Offence If Indictable Offence If Summary Conviction No Crown Election
Sexual Assault (victim younger than 16 years) 14 years

2 years less
a day

Sexual Assault (victim older than 16 years) 10 years 18 months N/A
Sexual assault causing bodily harm without a firearm N/A N/A 14 years
Sexual assault with a restricted or prohibited firearm N/A N/A 14 years
Sexual assault causing bodily harm with possession of other firearm N/A N/A 14 years
Sexual assault causing bodily harm (victim younger than 16 years) N/A N/A Life imprisonment
Aggravated sexual assault without a firearm N/A N/A Life imprisonment
Aggravated sexual assault possession of other firearm N/A N/A Life imprisonment

Registration as a Sex Offender

The Sex Offender Information Registration Act (S.C. 2004, c. 10) (SOIRA) regulates registration as a sex offender. Previously, individuals convicted of sexual assault were required to register as sex offenders, a status that carries its own set of legal and social implications. 

However, as of October 2023, registration on the National Sex Offender Registry (NSOR) for persons convicted of sexual offences is no longer mandatory (Bill S-12). Judges now have discretion to decide whether to impose a SOIRA order based on factors, such as the nature and seriousness of the offence, the victim’s age and relationship to the offender, the offender’s personal characteristics, and expert opinions.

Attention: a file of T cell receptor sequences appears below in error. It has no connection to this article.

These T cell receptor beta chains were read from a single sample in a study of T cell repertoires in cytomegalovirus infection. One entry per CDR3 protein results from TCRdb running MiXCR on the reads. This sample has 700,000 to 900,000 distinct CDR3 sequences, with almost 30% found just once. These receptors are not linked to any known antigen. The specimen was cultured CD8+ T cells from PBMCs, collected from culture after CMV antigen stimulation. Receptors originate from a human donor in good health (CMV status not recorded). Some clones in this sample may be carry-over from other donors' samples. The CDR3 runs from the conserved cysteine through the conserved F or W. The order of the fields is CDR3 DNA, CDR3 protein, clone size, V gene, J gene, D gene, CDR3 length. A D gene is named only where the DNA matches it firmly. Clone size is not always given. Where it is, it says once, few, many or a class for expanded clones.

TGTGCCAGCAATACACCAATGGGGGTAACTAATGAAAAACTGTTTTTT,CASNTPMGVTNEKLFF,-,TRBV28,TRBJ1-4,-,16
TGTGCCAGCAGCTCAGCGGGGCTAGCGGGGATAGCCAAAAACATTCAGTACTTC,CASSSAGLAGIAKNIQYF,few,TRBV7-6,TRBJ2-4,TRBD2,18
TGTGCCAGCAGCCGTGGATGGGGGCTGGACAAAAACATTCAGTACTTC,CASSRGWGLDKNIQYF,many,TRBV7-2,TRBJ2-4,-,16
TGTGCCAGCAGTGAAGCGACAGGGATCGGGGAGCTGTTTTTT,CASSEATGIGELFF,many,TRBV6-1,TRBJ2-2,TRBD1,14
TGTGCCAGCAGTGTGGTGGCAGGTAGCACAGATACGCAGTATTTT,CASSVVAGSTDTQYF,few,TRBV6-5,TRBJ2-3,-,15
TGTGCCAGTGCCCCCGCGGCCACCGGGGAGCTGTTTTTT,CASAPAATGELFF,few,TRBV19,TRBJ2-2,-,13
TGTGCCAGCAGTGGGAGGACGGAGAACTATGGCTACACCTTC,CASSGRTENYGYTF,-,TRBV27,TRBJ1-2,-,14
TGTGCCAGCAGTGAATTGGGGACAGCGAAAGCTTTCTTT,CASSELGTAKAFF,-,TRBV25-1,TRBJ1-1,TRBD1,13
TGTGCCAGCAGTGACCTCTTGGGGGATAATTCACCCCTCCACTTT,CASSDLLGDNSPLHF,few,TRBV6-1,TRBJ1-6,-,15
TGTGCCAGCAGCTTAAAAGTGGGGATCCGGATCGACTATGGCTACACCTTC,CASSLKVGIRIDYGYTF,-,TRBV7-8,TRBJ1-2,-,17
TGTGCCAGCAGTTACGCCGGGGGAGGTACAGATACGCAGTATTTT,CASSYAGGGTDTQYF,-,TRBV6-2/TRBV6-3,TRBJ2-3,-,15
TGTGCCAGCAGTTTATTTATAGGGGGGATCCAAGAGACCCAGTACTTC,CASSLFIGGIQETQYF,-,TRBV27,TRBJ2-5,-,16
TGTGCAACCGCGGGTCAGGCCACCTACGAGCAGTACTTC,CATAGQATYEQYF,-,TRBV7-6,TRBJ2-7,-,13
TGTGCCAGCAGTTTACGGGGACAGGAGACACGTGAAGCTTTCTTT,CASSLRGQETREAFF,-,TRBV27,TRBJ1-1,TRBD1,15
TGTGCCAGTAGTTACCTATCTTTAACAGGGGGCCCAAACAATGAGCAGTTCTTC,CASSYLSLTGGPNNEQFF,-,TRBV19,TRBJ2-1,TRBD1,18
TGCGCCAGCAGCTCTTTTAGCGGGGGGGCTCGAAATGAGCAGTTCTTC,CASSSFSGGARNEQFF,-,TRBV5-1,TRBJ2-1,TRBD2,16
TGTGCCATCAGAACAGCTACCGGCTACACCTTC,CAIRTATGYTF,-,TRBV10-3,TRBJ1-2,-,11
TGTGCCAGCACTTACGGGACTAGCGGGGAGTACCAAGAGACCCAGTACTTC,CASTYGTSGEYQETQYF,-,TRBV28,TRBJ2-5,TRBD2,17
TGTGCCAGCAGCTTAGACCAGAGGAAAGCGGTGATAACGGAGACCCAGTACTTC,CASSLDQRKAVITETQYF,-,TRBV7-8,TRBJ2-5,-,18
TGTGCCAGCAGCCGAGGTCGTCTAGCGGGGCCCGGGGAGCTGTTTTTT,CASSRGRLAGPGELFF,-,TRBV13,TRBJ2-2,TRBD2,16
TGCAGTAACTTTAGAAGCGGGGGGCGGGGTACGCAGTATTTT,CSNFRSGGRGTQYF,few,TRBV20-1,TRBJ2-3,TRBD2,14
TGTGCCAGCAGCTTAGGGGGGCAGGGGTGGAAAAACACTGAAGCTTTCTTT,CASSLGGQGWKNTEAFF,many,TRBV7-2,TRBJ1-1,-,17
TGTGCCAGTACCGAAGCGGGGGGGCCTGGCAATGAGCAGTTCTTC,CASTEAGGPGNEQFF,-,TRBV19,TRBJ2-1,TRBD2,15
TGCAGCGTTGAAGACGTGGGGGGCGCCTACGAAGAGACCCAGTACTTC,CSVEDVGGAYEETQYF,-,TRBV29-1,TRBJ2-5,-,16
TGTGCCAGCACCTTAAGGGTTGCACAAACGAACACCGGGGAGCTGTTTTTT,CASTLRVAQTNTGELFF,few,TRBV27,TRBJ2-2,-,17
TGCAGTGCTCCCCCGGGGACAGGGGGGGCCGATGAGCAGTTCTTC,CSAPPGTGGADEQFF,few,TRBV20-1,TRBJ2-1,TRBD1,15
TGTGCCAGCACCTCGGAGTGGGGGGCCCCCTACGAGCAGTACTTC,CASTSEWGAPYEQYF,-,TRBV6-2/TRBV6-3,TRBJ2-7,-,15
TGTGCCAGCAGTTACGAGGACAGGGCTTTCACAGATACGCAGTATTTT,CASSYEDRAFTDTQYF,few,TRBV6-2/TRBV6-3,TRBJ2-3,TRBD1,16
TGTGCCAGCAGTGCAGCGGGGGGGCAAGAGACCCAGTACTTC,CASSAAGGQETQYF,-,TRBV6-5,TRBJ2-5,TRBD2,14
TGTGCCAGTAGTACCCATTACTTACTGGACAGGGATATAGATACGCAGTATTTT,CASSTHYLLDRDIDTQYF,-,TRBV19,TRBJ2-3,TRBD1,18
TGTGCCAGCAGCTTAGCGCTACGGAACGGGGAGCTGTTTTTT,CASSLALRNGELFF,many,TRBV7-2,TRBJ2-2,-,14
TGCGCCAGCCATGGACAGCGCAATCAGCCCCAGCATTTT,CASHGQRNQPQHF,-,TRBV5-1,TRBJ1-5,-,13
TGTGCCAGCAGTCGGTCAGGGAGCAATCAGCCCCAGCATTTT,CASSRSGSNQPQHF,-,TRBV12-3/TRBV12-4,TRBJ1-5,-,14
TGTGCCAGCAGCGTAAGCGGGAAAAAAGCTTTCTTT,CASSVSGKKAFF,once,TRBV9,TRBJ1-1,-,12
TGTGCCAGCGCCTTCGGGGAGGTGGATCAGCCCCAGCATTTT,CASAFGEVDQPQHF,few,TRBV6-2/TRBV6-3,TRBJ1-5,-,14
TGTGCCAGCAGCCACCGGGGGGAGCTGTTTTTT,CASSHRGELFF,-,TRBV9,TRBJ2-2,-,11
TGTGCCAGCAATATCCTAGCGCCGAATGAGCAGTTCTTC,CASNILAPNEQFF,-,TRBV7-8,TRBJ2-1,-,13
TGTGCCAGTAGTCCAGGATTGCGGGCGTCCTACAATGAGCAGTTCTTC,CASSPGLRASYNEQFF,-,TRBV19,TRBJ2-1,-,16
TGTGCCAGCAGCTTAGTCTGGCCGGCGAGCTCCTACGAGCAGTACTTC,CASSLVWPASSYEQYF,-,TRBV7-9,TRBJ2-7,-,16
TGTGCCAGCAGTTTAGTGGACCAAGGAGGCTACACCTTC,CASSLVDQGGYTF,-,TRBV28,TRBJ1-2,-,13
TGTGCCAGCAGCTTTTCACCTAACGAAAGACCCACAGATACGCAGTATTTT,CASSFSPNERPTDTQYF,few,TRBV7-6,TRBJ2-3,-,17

That said, it remains the case that registration is mandatory for individuals convicted of sexual offences against children resulting in prison sentences of two years or more (when the Crown proceeds by indictment), and for repeat sexual offenders.

Moreover, registered sex offenders still have obligations such as reporting changes of address, employment, vehicle ownership, and submitting to periodic compliance checks by police. Failure to comply can result in criminal charges.